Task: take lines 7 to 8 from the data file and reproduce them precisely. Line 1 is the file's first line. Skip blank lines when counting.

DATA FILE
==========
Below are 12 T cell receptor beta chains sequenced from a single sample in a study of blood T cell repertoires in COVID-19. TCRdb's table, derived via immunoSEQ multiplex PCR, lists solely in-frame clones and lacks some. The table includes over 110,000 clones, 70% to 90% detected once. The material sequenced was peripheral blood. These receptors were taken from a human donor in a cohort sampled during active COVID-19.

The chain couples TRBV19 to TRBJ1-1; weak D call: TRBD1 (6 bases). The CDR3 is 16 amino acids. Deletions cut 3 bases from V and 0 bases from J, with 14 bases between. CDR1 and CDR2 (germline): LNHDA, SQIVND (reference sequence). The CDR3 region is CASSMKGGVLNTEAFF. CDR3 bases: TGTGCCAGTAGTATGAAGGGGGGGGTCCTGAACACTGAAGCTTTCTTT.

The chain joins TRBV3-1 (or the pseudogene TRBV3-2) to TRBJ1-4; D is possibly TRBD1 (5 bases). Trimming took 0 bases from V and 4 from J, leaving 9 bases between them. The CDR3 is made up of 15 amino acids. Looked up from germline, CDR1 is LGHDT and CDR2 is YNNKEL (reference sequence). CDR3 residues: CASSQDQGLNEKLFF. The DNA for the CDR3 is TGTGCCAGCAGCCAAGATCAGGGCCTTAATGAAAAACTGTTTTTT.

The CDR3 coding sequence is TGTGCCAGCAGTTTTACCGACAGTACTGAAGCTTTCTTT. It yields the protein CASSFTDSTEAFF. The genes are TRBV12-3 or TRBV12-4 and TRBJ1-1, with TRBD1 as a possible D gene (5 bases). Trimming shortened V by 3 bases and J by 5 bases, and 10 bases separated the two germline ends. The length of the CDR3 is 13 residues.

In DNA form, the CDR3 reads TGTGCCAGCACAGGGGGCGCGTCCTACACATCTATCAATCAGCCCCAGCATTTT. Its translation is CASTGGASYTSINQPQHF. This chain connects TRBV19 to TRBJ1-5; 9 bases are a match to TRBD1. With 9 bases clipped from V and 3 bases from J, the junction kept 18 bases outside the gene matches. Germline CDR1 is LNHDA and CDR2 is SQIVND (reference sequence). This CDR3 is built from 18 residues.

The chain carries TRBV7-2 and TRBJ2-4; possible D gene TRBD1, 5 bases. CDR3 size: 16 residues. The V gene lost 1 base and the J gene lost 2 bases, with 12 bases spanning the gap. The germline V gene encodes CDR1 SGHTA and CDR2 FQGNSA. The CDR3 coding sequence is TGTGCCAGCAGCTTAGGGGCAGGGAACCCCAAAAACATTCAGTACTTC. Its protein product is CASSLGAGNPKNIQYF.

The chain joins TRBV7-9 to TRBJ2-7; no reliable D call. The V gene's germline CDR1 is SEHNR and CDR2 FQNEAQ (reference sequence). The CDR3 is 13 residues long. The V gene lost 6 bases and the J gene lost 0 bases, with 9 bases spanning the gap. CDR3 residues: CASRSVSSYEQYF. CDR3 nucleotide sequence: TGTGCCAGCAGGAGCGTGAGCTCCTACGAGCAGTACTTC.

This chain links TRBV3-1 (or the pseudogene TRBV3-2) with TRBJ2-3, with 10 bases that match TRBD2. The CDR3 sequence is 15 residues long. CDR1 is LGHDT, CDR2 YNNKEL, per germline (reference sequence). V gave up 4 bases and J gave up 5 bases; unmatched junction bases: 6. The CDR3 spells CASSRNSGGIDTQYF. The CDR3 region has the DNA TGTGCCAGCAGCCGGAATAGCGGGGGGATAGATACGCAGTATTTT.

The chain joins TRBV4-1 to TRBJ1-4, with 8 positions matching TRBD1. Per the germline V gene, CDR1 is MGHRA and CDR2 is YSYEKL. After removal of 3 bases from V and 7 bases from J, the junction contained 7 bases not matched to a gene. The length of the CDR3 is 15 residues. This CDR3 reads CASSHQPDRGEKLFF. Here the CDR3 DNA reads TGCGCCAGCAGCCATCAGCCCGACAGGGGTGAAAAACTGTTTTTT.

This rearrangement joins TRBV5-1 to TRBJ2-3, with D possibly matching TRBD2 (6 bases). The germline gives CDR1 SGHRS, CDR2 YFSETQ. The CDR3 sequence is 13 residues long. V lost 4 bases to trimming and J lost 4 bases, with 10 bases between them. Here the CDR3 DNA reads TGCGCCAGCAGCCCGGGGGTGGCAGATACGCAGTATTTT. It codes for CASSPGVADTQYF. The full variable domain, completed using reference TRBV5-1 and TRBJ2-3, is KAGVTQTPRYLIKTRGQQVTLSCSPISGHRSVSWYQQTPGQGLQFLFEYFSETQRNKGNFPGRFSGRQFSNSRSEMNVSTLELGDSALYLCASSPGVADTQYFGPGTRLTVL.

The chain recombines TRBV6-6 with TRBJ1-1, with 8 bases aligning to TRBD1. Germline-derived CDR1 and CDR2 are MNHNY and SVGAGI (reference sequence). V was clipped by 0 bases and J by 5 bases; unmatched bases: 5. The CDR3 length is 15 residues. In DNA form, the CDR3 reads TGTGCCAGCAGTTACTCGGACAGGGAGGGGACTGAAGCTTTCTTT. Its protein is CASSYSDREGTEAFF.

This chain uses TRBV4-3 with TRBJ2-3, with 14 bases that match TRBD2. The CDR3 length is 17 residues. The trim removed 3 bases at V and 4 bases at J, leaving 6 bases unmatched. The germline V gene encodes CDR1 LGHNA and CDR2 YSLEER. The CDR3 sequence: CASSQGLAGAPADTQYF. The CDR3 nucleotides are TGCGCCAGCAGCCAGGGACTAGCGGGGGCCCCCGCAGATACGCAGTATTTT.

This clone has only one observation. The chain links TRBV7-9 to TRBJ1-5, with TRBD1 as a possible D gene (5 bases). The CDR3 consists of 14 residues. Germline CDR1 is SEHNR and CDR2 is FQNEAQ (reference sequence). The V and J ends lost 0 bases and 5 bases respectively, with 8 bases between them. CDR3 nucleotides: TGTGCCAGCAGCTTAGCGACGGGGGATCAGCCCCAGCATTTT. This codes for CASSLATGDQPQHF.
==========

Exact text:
The chain joins TRBV7-9 to TRBJ2-7; no reliable D call. The V gene's germline CDR1 is SEHNR and CDR2 FQNEAQ (reference sequence). The CDR3 is 13 residues long. The V gene lost 6 bases and the J gene lost 0 bases, with 9 bases spanning the gap. CDR3 residues: CASRSVSSYEQYF. CDR3 nucleotide sequence: TGTGCCAGCAGGAGCGTGAGCTCCTACGAGCAGTACTTC.

This chain links TRBV3-1 (or the pseudogene TRBV3-2) with TRBJ2-3, with 10 bases that match TRBD2. The CDR3 sequence is 15 residues long. CDR1 is LGHDT, CDR2 YNNKEL, per germline (reference sequence). V gave up 4 bases and J gave up 5 bases; unmatched junction bases: 6. The CDR3 spells CASSRNSGGIDTQYF. The CDR3 region has the DNA TGTGCCAGCAGCCGGAATAGCGGGGGGATAGATACGCAGTATTTT.